What's it like being stuck inside your home from 9 p.m. to 5 a.m.? Well, just ask one of the hosts of this show. Also, amongst the world's best-vaccinated countries, why are Chile and Uruguay seeing their coronavirus infections spike massively upwards?
1 in 1,000 — those are the absurdly low odds you'll contract the coronavirus outside as opposed to inside. So with social distancing in place, does it make sense to require facemasks when people are outdoors? Or could such rules actually do more harm than good?
What is going wrong in the minds of conspiracy theorists when they end up jumping to false conclusions? Also, why are people talking about a helicopter on Mars? And finally, when music makes us feel good, why does it do that?
Whenever we're confronted with new information (see: the internet), we tend to use cognitive shortcuts to try and make sense of it all. But as we reconfigure that information to fit our understanding of reality (or choose to dismiss it entirely), we can arrive at totally false conclusions.
Yes, there really is. Perched inside a crater on Mars, a boxy little drone-copter is set to become the first aircraft to ever fly on another planet. But how'd it get there? Who's controlling it? What are the odds it'll crash (or get blown away)? And if we've already got rovers, who needs drones?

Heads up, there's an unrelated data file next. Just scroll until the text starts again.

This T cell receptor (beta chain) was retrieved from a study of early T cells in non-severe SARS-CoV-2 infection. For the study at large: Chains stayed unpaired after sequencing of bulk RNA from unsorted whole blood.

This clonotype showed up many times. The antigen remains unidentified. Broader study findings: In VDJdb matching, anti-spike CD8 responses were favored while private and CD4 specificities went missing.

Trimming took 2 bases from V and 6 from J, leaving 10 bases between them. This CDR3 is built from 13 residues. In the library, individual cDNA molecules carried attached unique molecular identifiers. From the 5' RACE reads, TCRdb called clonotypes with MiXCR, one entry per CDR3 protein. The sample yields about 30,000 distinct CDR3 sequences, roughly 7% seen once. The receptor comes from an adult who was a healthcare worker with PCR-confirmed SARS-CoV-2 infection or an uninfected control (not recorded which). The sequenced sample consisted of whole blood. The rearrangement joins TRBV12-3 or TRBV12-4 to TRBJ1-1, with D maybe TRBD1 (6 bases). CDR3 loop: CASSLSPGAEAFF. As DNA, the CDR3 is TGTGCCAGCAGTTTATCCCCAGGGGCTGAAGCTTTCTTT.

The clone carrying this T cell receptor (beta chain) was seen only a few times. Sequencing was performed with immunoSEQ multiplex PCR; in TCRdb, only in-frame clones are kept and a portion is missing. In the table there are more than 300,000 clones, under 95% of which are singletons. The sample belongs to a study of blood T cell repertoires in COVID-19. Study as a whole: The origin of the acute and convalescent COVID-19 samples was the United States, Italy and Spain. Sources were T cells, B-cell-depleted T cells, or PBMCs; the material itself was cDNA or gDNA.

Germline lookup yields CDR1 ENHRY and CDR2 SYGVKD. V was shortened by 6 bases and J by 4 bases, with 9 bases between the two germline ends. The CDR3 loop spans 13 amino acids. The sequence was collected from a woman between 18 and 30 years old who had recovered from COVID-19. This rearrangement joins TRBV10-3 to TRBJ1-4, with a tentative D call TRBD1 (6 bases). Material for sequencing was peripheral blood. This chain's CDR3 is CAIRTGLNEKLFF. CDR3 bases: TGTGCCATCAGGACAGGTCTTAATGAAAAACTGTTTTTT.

We all know that feeling when the right song hits at the right moment and it's just ... really, really good. No other form of art can quite match the feeling of music-induced pleasure. And brain scientists are getting closer to understanding what it's all about by delving deep into our reward system. But why is music so rewarding?
When we look back on this pandemic, 'Corona Easter, part 2' may very well mark the low point in people's moods (at least here in Germany). But all signs indicate that better days really are are just around the corner. See you next week!
Initial data (that has yet to be peer reviewed) suggests the BioNTech/Pfizer vaccine may work even better for young teens than it does for adults — due to an even stronger antibody reaction. The announcement came a day after Germany halted the use of AstraZeneca for anyone under 60.
Can vaccines stop the mutations? According to a large-scale study out of Israel, it appears the BioNTech/Pfizer vaccine can — for now. Also, an unexpected link between the flu vaccine and lower coronavirus numbers, and an expert's advice (together with new survey results) for burnt out parents.
Research suggests that people vaccinated against influenza are less likely to get COVID-19 — and if they do, it's less severe and for a shorter period of time. But is it real immunity, or is it just correlation?